Over the past almost forty years, fewer than 200 Chicago Police Officers have been mounties… special forces who protect the city from the back of a horse. The mounted police unit is a tight knit group. They’re good will ambassadors, and as WGN’s Judie Garcia reports, they’re so much more!
The city has 31 horses and 24 riders. Two of those mounted police officers are reluctantly retiring in a few weeks. Between the two, they have a combined 44 years on horseback. About half of those who enter the training program don’t make it. But for those who do, they’re all in- for life! ”He’s 1200 pounds of pure muscle,”says Chicago Police Officer George Gutierrez. “I’ve broken my ribs, I’ve broken my arm. I fell on concrete and I feel on dirt. And let me tell you that dirt is a lot more comfortable to fall on than this concrete.” On this day, Gutierrez and Officer Dan Ferek chat it up with tourists and Chicago area residents on Michigan Avenue. “Not a bad way to make a livin’ huh? An officer on a horse is worth ten on foot when it comes to movin’ a crowd.” Loud, busy, Michigan Avenue with it’s sirens, traffic and thousands of people. It’s the last place these horses want to be. The horses tolerate these conditions because of their expert training and trust in their human partners. The horses tolerate these conditions because of their expert training and trust in their human partners. Lt. Paul Bauer is commanding officer.
“So when you see a horse walking underneath the el tracks, walking in between lanes of traffic, the horse is there because of that rider. And every day is a training day for that rider and horse because no day is the same in the city of Chicago.” Those calm, steady horses act completely different in the stables on Chicago’s South shore. They run fast and romp, kicking up their heels and rolling in the dirt. Some raced and some worked on farms before becoming part of the Chicago Police Force. All the horses are geldings, similar size and appearance. Mike Clisham is the head trainer. “We’re all dressed in uniform. We all look the same. We want the horses to look uniform.” Each horse has a distinct personality. Tighe kicks his stall until Chino brings his hay. Given Tighe’s impatience at mealtime, you might not guess how well he did on his first big assignment; NATO summit crowd control. Trainer and Officer Joseph Cistaro rode Tighe that day.
Eleven years ago, Cistaro came up with the idea of naming mounted police horses for Chicago Police Officers killed in the line of duty. His good friend J.C. Knight was one of the first officers so honored. “It’s a living memorial I guess. And it’s just our humble special way to you know pay our respects to our heroes.” Lt. Bauer has been on the police force 26 years. “ A lot of these names on the wall on these doors, I was a policeman working when that incident happened. And it does affect you emotionally. You might not have known them personally, but they were one of us.” Doffyn, Bosak, Marquez. Behind every name- a heartbreaking story. Officer Donald Marquez- shot to death ten years ago serving a warrant. The Marquez family, including sister Donna and father Daniel, had heard that one of the new horses in training was named Marquez- but had never met him until this day.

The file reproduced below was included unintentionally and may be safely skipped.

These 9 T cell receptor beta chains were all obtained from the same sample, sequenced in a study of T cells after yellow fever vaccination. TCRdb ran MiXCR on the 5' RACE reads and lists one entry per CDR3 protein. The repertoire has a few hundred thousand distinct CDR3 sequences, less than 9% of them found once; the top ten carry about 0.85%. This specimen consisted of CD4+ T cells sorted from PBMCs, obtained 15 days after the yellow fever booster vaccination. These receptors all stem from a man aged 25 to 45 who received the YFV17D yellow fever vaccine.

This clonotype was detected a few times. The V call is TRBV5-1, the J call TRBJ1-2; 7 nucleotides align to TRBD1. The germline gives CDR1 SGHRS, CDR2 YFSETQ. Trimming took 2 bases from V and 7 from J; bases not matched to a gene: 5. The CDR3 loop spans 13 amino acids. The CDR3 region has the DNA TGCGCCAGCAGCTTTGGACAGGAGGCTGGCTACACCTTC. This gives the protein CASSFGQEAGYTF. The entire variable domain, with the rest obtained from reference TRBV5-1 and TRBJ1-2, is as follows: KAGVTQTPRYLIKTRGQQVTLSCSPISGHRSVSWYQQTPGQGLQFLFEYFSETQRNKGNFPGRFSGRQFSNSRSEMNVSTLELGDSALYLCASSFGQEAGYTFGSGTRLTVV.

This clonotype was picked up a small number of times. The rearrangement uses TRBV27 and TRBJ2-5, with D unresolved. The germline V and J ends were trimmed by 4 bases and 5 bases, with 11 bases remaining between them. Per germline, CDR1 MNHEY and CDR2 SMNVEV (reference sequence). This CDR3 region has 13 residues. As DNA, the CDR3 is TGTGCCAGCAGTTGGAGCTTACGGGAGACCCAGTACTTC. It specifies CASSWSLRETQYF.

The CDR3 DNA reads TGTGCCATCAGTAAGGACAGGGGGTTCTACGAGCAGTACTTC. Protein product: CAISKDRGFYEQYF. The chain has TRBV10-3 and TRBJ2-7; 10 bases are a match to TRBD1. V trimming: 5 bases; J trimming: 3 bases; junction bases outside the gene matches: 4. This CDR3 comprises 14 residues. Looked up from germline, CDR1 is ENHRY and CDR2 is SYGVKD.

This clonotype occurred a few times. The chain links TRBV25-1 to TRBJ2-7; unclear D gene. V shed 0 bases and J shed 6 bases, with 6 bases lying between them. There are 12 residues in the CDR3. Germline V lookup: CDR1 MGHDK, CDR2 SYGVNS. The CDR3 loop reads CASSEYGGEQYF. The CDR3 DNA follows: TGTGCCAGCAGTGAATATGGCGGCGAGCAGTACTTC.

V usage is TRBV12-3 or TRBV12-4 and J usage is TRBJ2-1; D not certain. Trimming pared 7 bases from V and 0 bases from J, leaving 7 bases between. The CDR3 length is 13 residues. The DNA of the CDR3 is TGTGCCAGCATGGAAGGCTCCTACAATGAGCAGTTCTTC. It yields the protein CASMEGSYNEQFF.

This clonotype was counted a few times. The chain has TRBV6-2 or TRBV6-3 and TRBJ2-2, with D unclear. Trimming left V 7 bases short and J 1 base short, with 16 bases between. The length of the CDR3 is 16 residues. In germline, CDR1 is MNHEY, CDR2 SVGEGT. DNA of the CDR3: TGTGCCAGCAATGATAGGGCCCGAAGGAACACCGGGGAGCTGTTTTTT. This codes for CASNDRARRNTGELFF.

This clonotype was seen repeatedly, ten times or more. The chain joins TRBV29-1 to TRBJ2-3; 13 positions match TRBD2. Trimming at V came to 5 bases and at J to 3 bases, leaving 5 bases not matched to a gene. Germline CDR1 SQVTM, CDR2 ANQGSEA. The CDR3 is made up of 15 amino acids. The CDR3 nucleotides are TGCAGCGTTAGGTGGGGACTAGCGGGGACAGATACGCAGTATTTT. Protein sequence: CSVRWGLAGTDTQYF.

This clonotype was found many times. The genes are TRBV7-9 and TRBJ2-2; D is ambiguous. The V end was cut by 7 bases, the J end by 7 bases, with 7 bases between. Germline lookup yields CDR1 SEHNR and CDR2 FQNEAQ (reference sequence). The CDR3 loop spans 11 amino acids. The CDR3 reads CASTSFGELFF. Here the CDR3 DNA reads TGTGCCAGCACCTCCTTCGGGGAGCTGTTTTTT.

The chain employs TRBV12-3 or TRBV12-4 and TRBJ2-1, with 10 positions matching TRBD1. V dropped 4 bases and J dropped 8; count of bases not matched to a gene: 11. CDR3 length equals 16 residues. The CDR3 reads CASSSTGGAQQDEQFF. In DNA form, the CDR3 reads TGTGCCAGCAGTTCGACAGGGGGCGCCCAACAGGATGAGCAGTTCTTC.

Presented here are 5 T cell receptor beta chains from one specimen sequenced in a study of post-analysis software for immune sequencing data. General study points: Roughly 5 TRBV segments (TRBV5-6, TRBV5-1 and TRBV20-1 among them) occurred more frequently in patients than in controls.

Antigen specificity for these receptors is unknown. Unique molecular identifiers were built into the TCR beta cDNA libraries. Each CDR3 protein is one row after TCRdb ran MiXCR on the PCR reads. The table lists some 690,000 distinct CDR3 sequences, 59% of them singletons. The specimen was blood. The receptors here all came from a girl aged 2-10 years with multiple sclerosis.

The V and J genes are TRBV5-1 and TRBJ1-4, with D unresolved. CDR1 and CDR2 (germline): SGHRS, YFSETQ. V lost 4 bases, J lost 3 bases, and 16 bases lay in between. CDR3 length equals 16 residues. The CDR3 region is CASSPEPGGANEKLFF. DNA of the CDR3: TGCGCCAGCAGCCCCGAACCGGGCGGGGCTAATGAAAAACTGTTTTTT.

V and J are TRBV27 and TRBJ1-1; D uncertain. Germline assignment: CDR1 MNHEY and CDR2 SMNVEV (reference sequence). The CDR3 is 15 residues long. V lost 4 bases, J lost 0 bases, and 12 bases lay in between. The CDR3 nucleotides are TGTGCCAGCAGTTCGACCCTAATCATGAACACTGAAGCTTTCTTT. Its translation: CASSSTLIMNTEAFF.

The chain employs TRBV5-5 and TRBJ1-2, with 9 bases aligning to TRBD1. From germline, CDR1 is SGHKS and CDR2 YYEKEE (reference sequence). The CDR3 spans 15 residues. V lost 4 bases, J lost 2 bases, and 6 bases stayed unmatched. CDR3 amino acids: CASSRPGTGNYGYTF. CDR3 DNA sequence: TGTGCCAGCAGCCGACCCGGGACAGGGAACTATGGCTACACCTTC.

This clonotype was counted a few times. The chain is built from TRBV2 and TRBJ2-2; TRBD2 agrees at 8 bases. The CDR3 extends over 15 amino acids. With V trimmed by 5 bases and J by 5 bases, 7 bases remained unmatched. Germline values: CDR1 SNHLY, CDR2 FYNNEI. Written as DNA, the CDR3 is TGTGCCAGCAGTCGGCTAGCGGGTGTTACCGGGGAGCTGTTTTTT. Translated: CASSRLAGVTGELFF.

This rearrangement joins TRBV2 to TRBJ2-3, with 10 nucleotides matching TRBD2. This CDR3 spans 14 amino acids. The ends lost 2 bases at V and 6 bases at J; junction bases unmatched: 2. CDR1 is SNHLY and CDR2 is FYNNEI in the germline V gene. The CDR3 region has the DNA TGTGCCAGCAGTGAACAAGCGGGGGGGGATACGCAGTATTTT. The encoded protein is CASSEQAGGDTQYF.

“He shot my son three times,” says Donny’s Dad. As he chokes up, daughter Donna picks up the story. “My Dad misses my brother every day and wants to go be with him. So this is a dream an answer to a prayer that my dad’s able to live to see this.” Officers release Marquez in the pen and he runs right up to the family. Donna says, “He’s crying, hey he’s got a tear in his eye, look. Awww. You’re a beautiful horse Marquez.”
As Marquez works toward his first day on the job, Officers George Gutierrez and Dan Ferek prepare to release the reins for the very last time. Gutierrez will say good-bye to his partner Solorio. “Maybe cause he’s my last, makes him my best laughs but he’s a good guy.” And Officer Ferek will leave his partner Francis. “He’s named after Officer Richard Francis. He was killed in the line of duty on July 2008.” So the next time you see a Chicago Police horse, remember that behind every name is a story of sacrifice, written by a Chicago Police officer. Both officers have already stayed years beyond the time they could have retired.
And the Chicago Police Department retires horses while they’re still healthy so they too can enjoy retirement. The department has a long list of people waiting to adopt the horses as pets. And they ehcek up on them to make sure they’re living fat and happy in retirement. You can share the video link from this page or we’ll send the video link to your cellphone if you text the word cover to 97999.